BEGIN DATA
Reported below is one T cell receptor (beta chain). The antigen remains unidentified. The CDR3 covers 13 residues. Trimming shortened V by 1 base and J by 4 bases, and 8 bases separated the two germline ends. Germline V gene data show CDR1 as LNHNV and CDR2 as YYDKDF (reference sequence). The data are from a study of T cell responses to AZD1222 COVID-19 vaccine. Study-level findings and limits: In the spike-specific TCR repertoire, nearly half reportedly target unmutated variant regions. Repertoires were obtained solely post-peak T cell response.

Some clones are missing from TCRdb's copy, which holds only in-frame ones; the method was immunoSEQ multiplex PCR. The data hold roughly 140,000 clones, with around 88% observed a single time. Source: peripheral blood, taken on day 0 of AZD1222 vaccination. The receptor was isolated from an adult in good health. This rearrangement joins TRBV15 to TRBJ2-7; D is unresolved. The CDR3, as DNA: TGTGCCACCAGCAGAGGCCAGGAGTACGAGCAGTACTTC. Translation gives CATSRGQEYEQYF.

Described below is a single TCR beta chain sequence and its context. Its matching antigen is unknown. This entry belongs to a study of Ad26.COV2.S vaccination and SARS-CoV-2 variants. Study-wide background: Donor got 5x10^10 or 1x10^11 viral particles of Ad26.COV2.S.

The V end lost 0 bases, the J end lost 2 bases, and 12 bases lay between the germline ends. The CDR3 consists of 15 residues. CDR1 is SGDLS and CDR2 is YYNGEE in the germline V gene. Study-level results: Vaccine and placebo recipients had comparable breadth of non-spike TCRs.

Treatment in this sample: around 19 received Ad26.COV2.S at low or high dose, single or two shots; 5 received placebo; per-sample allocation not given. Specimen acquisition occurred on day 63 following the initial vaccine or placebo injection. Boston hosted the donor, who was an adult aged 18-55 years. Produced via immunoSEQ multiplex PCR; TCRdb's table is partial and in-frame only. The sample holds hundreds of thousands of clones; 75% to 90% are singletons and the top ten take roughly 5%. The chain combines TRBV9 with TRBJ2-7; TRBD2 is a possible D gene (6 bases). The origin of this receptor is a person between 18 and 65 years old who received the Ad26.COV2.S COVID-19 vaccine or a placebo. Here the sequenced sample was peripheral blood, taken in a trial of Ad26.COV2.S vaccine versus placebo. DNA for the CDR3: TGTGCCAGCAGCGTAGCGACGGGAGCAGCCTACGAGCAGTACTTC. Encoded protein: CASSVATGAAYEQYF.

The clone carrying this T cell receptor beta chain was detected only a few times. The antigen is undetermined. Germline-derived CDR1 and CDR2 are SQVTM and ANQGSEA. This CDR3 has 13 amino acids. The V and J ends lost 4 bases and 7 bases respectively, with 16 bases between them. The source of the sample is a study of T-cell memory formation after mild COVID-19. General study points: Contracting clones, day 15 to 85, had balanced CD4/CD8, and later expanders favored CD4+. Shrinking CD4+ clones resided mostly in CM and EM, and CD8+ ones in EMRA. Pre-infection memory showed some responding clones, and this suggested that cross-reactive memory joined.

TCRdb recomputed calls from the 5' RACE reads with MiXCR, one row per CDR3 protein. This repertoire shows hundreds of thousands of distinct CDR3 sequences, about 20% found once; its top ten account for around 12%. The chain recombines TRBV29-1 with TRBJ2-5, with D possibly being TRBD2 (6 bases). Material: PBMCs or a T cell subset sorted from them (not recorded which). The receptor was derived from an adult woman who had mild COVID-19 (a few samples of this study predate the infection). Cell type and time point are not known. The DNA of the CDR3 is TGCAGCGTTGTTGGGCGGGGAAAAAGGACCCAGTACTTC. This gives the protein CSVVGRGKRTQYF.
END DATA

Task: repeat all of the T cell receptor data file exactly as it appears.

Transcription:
Reported below is one T cell receptor (beta chain). The antigen remains unidentified. The CDR3 covers 13 residues. Trimming shortened V by 1 base and J by 4 bases, and 8 bases separated the two germline ends. Germline V gene data show CDR1 as LNHNV and CDR2 as YYDKDF (reference sequence). The data are from a study of T cell responses to AZD1222 COVID-19 vaccine. Study-level findings and limits: In the spike-specific TCR repertoire, nearly half reportedly target unmutated variant regions. Repertoires were obtained solely post-peak T cell response.

Some clones are missing from TCRdb's copy, which holds only in-frame ones; the method was immunoSEQ multiplex PCR. The data hold roughly 140,000 clones, with around 88% observed a single time. Source: peripheral blood, taken on day 0 of AZD1222 vaccination. The receptor was isolated from an adult in good health. This rearrangement joins TRBV15 to TRBJ2-7; D is unresolved. The CDR3, as DNA: TGTGCCACCAGCAGAGGCCAGGAGTACGAGCAGTACTTC. Translation gives CATSRGQEYEQYF.

Described below is a single TCR beta chain sequence and its context. Its matching antigen is unknown. This entry belongs to a study of Ad26.COV2.S vaccination and SARS-CoV-2 variants. Study-wide background: Donor got 5x10^10 or 1x10^11 viral particles of Ad26.COV2.S.

The V end lost 0 bases, the J end lost 2 bases, and 12 bases lay between the germline ends. The CDR3 consists of 15 residues. CDR1 is SGDLS and CDR2 is YYNGEE in the germline V gene. Study-level results: Vaccine and placebo recipients had comparable breadth of non-spike TCRs.

Treatment in this sample: around 19 received Ad26.COV2.S at low or high dose, single or two shots; 5 received placebo; per-sample allocation not given. Specimen acquisition occurred on day 63 following the initial vaccine or placebo injection. Boston hosted the donor, who was an adult aged 18-55 years. Produced via immunoSEQ multiplex PCR; TCRdb's table is partial and in-frame only. The sample holds hundreds of thousands of clones; 75% to 90% are singletons and the top ten take roughly 5%. The chain combines TRBV9 with TRBJ2-7; TRBD2 is a possible D gene (6 bases). The origin of this receptor is a person between 18 and 65 years old who received the Ad26.COV2.S COVID-19 vaccine or a placebo. Here the sequenced sample was peripheral blood, taken in a trial of Ad26.COV2.S vaccine versus placebo. DNA for the CDR3: TGTGCCAGCAGCGTAGCGACGGGAGCAGCCTACGAGCAGTACTTC. Encoded protein: CASSVATGAAYEQYF.

The clone carrying this T cell receptor beta chain was detected only a few times. The antigen is undetermined. Germline-derived CDR1 and CDR2 are SQVTM and ANQGSEA. This CDR3 has 13 amino acids. The V and J ends lost 4 bases and 7 bases respectively, with 16 bases between them. The source of the sample is a study of T-cell memory formation after mild COVID-19. General study points: Contracting clones, day 15 to 85, had balanced CD4/CD8, and later expanders favored CD4+. Shrinking CD4+ clones resided mostly in CM and EM, and CD8+ ones in EMRA. Pre-infection memory showed some responding clones, and this suggested that cross-reactive memory joined.

TCRdb recomputed calls from the 5' RACE reads with MiXCR, one row per CDR3 protein. This repertoire shows hundreds of thousands of distinct CDR3 sequences, about 20% found once; its top ten account for around 12%. The chain recombines TRBV29-1 with TRBJ2-5, with D possibly being TRBD2 (6 bases). Material: PBMCs or a T cell subset sorted from them (not recorded which). The receptor was derived from an adult woman who had mild COVID-19 (a few samples of this study predate the infection). Cell type and time point are not known. The DNA of the CDR3 is TGCAGCGTTGTTGGGCGGGGAAAAAGGACCCAGTACTTC. This gives the protein CSVVGRGKRTQYF.